By Elliot Steinberg
When I sat down to write this blog post, I was feeling drained after a long day at work and, to be honest, not very motivated to write a blog on the difficult issue of Modern Slavery.
Opening my laptop and clicking onto the BBC news website as I usually to post-work so that I can catch up on everything in life that isn’t directly relevant to my job, I instantly found the kick I needed in the form of a headline which read, “Slavery victim lived in shed for 40 years”.
Cumbria slavery probe: Man ‘lived in shed for 40 years’ https://t.co/usNSYHfVAg
— BBC News (UK) (@BBCNews) October 3, 2018
A man, aged 58, had been kept captive from the age of just 16-17 in abysmal conditions and forced to work unpaid. For 40 years he had not been found, until a call was made to a confidential helpline and the location was raided.
The news story was the sixth most-read that evening – following on from our Prime Minister dancing her way onto the stage before making her Conservative Party Conference speech (number 3) and, at number 1, a man in a sailor’s outfit being pushed into the water at the Albert Dock by someone presenting the weather on an old floating map of the UK.
Now don’t get me wrong, I obviously read both of those articles as well. Because we need to be able to laugh together at the funny and absurd too.
But just as equally, we need to think together about how a man can be enslaved from the age of 18 for 40 years, live and starve in a shed whilst working unpaid, and never be noticed. And we need to think about how we can create a world where that simply isn’t possible.
For the last three years I have been working on a project which brings faith communities together to educate their respective masses about modern slavery – to equip people with real tools and skills to help spot the signs of slavery and know what to do if and when they see them.
The project, now called Faiths To Freedom, has evolved out of Freedom Sunday – a day of Worship and Action for Christian communities – and aims to bring together Christians, Jews and Muslims so they can work together on this issue. The project uses sources from all three faiths to inspire people to think about slavery, ancient and modern, and teaches people what the many faces and guises of slavery can look like in today’s world.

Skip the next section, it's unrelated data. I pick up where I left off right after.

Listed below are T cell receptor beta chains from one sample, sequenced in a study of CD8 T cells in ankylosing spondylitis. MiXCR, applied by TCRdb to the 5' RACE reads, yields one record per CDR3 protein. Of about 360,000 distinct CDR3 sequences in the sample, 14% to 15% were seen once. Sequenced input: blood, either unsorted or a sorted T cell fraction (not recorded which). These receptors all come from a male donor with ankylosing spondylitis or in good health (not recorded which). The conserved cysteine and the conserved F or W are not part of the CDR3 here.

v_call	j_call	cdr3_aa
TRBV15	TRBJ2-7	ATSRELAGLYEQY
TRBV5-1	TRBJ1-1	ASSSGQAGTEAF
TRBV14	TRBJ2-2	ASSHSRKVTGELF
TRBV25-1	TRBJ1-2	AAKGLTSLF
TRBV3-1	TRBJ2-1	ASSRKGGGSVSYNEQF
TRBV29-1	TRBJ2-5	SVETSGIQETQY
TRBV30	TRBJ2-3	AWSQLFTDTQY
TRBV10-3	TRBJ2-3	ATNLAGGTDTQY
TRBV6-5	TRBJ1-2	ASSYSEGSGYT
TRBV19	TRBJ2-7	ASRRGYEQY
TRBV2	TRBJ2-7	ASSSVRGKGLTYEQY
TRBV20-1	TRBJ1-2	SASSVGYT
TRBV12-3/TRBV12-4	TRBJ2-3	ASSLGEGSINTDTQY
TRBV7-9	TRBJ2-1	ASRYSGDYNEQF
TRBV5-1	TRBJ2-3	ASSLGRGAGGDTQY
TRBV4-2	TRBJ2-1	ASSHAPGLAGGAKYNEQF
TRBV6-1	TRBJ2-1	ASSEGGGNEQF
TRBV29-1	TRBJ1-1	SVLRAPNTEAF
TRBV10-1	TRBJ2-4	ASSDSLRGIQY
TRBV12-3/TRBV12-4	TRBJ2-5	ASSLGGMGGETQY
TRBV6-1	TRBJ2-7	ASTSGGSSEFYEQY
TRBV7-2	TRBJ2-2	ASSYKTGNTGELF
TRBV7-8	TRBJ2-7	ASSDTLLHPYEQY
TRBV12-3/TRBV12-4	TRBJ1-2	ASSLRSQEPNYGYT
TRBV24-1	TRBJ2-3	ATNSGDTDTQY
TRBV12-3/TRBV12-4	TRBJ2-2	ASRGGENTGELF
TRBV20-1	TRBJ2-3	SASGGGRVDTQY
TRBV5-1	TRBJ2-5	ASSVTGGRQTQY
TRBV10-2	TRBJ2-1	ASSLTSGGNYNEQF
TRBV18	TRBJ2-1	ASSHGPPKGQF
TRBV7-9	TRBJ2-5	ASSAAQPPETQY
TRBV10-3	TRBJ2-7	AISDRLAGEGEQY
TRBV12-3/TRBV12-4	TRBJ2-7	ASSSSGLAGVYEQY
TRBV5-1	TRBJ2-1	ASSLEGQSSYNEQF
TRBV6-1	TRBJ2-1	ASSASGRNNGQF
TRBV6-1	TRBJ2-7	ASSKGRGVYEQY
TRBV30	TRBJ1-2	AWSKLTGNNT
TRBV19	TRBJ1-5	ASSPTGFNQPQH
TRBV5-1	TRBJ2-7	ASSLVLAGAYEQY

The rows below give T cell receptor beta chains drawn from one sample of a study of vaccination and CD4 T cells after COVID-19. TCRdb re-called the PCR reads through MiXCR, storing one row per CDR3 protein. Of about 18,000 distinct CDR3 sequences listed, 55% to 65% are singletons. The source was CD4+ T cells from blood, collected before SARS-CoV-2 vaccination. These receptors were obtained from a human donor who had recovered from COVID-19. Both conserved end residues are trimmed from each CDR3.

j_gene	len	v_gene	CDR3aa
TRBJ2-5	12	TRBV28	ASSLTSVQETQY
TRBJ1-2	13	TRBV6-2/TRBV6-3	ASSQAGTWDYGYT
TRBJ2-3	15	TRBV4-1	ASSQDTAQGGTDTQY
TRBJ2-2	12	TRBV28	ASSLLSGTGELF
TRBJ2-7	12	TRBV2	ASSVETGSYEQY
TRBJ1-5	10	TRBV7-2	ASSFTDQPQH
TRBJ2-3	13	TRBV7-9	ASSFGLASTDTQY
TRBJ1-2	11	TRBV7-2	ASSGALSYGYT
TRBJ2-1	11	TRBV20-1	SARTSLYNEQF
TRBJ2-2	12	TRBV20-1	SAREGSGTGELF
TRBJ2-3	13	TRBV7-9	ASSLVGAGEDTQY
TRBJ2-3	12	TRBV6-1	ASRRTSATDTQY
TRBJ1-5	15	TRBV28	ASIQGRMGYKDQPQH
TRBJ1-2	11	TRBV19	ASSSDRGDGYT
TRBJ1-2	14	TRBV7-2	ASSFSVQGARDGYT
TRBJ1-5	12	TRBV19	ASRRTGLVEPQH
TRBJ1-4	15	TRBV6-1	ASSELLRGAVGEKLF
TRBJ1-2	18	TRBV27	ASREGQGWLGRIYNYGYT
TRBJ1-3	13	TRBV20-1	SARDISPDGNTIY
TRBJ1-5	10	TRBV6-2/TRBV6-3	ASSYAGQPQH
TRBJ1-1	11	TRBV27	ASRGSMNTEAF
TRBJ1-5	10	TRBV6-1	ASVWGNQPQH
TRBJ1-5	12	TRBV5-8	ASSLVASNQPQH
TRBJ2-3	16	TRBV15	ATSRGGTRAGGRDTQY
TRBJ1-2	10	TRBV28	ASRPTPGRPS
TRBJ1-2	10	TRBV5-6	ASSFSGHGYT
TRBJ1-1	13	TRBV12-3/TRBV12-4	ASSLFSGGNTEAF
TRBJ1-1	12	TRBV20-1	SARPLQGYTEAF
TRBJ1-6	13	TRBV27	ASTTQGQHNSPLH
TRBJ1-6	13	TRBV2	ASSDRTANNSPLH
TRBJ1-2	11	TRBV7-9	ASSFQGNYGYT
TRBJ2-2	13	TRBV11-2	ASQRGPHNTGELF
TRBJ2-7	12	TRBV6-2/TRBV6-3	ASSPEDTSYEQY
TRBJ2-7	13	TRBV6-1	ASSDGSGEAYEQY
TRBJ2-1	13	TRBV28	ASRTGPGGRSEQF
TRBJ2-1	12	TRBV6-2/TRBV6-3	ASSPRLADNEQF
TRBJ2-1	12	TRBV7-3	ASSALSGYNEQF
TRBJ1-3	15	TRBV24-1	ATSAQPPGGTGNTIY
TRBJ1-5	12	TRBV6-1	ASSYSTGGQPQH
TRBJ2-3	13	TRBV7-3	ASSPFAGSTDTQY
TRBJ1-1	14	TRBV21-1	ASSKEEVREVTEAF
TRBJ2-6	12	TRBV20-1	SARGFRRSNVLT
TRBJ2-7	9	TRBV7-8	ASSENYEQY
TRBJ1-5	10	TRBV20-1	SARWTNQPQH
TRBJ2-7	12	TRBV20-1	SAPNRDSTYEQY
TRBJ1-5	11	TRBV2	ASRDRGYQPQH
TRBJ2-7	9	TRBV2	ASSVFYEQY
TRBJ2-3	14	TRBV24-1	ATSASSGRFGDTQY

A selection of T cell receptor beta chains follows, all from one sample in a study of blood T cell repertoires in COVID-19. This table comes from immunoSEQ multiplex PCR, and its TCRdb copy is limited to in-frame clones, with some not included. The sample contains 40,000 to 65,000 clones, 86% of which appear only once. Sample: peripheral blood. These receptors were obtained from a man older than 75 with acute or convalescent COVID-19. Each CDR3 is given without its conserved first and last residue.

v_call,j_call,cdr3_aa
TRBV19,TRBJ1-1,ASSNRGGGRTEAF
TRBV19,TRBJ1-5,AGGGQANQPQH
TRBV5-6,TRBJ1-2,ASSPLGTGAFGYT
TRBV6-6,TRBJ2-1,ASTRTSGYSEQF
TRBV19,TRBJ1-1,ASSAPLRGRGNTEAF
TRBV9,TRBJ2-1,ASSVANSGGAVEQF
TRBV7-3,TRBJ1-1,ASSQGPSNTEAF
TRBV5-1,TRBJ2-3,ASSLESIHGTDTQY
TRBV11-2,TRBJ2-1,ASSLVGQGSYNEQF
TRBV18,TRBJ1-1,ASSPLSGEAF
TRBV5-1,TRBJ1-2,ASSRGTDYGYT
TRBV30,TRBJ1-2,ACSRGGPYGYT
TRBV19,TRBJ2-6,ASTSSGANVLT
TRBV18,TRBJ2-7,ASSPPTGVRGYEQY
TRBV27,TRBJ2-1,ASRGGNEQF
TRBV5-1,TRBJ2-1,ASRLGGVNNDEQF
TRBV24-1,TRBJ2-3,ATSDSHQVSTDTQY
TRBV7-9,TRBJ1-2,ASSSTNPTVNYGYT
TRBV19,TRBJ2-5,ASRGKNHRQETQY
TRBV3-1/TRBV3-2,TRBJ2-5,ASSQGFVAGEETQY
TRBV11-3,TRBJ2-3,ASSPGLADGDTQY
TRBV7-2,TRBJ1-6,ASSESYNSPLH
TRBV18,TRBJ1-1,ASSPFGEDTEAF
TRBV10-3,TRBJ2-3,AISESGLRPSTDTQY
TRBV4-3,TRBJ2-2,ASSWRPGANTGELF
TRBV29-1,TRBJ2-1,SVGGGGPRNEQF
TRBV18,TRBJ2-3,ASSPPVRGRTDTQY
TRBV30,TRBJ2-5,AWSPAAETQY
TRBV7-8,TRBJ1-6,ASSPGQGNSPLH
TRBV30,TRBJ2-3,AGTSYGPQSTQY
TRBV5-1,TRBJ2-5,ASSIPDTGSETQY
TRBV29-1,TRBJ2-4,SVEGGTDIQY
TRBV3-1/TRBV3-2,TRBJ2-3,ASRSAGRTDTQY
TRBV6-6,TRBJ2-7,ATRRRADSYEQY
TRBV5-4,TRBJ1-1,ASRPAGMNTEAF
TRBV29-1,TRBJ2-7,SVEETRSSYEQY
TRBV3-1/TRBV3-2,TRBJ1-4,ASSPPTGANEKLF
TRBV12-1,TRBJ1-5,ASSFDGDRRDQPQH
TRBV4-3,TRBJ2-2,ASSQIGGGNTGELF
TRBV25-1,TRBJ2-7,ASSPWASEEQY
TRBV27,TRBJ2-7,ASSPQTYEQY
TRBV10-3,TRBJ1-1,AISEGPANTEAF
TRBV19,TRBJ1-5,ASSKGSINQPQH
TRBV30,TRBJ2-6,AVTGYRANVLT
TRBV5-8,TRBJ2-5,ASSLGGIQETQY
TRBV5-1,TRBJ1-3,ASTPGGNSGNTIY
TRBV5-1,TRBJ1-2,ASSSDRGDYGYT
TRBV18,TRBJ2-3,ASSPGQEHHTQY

It teaches people how and where to report suspicions and, through Stop The Traffik’s work, how to feed into a database of intelligence which is finding patterns of where things look weird; where slavery chains might be in motion and, importantly, acting to disrupt those chains.
The reality is there are still over 40 million victims…
This #AntiSlaveryDay, share our video imagining what a world without human trafficking would look like. Invest in a traffik-free world. #AntiSlaveryDay2018 #Prevention #IntelligenceLed #Awareness pic.twitter.com/XjubFanPPR
— STOP THE TRAFFIK (@STOPTHETRAFFIK) October 18, 2018
Faiths To Freedom is building resources from across our communities to bring people in from their own backgrounds and the vision is that it will soon be a hub for Jews, Christians and Muslims to exchange traditions, learn from one another, and create a network of people fighting slavery.
So why should this be an issue for our faith communities, and why for us as Jews? The Jewish theologian in me points to our heritage of the Exodus alongside the tradition of our rabbis to encourage us to engage in tikkun olam – where we see things wrong in the world to try to fix them.
The Jewish community has begun to engage on this issue. René Cassin and the Council of Christians and Jews are both partners in Faiths To Freedom, and our Rabbis across the religious spectrum have spoken out about slavery and our need to do something about it.
But more powerfully, our faith communities are ideally placed to combat modern slavery. At a national conference for the Clewer Initiative, the Church of England’s response to slavery and another partner in Faiths To Freedom, Church leaders spoke about victims of trafficking and slavery arriving in their Churches. They need to know how to respond appropriately, offer support without further endangering the victim, and understand that knowledge is stronger the further it is shared.
Our communities have international ties, and through Faiths To Freedom we have been able to network Christian and Muslim communities internationally to highlight the dangers of deals that sound too good to be true, and help keep people out of the slavery chains before they are entrapped by the dream of a good education or job.
It needs engagement across communities because each community will have different platforms, connections, and flashpoints, but these are best put into action alongside one another where they can complement one another.
And our communities, even our Jewish communities, live alongside the carwashes, nail bars, launderettes and marijuana farms that are literally holding people captive.
So as a first point to engage, if something doesn’t seem right, tell someone. Use the Stop App or Modern Slavery Helpline to record your suspicions – nothing bad can come of submitting your worries, and who knows? It might be the call which leads to a raid and frees a man for the first time in 40 years.